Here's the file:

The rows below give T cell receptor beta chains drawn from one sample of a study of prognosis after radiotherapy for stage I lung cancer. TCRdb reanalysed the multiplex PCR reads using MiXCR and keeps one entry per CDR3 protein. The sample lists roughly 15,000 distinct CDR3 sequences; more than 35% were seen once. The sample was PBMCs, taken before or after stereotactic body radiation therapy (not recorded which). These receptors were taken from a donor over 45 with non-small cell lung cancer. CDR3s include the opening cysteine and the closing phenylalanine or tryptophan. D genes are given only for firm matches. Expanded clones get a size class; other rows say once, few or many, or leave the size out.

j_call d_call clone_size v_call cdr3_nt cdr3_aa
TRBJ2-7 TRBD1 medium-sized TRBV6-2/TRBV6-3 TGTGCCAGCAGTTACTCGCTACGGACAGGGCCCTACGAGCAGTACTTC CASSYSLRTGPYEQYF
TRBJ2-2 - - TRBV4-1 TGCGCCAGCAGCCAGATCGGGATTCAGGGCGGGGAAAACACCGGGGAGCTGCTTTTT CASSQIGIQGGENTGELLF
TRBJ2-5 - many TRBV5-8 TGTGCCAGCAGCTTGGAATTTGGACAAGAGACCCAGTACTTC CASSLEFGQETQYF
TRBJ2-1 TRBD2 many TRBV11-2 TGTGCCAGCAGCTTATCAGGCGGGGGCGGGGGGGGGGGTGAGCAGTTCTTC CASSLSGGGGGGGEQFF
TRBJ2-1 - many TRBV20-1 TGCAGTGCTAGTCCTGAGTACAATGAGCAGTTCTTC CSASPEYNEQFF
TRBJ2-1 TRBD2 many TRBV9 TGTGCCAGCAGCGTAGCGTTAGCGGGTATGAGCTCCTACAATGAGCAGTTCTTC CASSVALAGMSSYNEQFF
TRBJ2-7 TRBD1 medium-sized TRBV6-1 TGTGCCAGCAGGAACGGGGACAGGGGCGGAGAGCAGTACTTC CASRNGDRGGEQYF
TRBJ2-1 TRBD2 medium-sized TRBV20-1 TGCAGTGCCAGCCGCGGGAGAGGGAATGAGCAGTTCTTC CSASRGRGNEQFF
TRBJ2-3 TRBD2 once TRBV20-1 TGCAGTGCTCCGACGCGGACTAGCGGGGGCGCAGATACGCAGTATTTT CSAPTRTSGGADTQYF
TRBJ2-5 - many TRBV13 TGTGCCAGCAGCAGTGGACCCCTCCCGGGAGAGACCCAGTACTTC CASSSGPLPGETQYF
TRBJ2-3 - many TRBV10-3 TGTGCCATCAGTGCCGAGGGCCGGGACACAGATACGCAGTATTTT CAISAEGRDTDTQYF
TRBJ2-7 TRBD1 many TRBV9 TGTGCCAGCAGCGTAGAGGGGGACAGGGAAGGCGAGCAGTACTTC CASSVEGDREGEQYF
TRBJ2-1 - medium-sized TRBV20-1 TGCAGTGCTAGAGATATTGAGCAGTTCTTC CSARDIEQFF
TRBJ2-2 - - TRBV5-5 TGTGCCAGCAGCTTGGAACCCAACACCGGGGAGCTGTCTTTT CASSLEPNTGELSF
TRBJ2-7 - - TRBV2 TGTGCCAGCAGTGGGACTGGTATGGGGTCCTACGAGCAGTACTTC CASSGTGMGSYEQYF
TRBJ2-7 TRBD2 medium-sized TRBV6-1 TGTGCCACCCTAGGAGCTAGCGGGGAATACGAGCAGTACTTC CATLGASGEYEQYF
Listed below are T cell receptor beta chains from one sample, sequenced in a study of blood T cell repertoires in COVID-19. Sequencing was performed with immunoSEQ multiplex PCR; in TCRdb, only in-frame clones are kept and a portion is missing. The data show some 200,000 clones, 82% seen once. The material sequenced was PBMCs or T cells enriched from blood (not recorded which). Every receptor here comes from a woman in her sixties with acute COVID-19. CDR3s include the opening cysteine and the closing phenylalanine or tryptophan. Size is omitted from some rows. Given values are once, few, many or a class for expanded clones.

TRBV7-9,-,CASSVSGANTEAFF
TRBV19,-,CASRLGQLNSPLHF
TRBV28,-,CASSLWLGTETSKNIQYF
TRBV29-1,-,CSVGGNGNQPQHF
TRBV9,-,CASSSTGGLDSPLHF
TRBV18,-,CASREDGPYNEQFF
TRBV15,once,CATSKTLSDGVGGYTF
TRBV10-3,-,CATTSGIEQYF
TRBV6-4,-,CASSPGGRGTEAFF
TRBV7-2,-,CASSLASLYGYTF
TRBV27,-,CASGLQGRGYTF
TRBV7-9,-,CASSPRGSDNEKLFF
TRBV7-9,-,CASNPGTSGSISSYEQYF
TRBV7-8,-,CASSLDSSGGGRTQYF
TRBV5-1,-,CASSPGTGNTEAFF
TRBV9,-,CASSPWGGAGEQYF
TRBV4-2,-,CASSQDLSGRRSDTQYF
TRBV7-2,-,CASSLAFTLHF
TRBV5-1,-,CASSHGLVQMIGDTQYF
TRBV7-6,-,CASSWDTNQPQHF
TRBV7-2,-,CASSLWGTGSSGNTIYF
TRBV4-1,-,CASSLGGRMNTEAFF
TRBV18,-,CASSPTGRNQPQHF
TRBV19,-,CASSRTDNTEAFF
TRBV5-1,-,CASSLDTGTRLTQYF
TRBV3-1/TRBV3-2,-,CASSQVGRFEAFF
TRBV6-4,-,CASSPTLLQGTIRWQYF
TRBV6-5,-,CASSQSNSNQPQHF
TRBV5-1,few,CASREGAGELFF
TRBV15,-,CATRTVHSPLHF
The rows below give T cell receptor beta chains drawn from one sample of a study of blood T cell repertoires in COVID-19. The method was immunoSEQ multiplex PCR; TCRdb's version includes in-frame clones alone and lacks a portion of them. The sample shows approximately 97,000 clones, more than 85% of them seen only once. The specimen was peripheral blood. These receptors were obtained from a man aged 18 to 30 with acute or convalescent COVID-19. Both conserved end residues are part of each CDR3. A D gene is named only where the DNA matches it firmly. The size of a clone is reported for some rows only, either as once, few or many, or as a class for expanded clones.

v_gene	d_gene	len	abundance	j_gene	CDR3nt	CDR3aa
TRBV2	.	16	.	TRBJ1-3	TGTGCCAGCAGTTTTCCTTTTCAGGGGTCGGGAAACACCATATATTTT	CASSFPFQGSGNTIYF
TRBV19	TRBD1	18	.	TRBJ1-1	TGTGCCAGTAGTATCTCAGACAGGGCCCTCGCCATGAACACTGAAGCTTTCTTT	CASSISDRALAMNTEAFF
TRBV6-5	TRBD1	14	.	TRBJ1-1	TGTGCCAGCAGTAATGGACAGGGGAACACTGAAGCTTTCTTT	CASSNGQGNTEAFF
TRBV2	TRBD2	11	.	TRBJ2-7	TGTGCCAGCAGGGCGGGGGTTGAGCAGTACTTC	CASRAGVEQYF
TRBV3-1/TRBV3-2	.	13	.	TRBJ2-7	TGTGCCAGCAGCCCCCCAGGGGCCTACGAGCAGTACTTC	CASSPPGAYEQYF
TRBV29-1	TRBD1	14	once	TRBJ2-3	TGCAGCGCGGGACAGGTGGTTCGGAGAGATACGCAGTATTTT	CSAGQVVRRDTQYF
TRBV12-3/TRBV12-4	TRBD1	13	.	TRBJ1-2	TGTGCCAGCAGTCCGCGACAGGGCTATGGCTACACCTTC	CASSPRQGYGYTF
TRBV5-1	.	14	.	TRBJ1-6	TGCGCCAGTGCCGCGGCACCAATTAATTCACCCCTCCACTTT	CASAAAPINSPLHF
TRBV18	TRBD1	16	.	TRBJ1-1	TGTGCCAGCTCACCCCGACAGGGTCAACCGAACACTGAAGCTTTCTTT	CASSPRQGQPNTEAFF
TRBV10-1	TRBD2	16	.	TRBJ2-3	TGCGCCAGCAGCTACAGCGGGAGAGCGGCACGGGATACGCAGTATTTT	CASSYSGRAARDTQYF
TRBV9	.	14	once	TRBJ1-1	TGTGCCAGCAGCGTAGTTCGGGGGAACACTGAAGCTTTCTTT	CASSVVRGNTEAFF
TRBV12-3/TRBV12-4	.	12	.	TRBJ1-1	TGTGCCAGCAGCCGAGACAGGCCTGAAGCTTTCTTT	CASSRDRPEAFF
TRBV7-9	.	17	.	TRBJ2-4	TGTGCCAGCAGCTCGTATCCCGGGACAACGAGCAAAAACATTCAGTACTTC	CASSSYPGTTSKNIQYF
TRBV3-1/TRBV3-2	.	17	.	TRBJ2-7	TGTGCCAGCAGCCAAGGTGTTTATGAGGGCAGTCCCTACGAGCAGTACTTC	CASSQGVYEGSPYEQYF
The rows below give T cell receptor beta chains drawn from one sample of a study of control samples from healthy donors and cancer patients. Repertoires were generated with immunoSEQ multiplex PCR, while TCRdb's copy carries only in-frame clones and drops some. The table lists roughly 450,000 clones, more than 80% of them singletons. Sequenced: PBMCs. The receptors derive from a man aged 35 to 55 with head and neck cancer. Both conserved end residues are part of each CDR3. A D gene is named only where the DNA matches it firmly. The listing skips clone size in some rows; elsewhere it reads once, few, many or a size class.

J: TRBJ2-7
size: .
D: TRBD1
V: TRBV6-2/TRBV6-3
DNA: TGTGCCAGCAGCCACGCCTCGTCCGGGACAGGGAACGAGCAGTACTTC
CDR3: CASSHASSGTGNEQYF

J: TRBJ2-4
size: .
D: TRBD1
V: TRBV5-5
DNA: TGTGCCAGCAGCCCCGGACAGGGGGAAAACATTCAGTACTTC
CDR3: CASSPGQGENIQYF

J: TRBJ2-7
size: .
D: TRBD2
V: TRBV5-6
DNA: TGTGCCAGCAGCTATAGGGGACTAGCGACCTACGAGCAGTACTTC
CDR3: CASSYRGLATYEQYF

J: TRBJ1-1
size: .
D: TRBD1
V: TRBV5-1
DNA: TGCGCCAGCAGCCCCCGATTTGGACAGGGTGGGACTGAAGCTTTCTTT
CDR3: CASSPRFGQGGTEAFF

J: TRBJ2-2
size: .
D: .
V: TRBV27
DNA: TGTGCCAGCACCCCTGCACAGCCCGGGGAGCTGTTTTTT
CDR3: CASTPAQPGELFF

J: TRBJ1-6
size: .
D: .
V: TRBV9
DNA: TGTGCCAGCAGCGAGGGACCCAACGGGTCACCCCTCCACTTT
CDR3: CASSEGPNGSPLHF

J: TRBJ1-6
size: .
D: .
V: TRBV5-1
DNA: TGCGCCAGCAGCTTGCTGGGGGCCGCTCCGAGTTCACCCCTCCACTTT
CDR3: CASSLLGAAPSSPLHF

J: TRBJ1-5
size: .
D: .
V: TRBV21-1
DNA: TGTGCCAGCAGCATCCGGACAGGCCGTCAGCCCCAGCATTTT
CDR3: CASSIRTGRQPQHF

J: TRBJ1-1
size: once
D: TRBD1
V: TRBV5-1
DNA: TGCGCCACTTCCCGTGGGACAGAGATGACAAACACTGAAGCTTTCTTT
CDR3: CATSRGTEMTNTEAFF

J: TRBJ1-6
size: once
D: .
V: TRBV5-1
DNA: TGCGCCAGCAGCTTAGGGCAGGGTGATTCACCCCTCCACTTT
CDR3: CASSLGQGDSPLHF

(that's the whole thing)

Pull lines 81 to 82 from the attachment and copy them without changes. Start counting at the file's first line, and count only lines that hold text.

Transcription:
D: TRBD2
V: TRBV5-6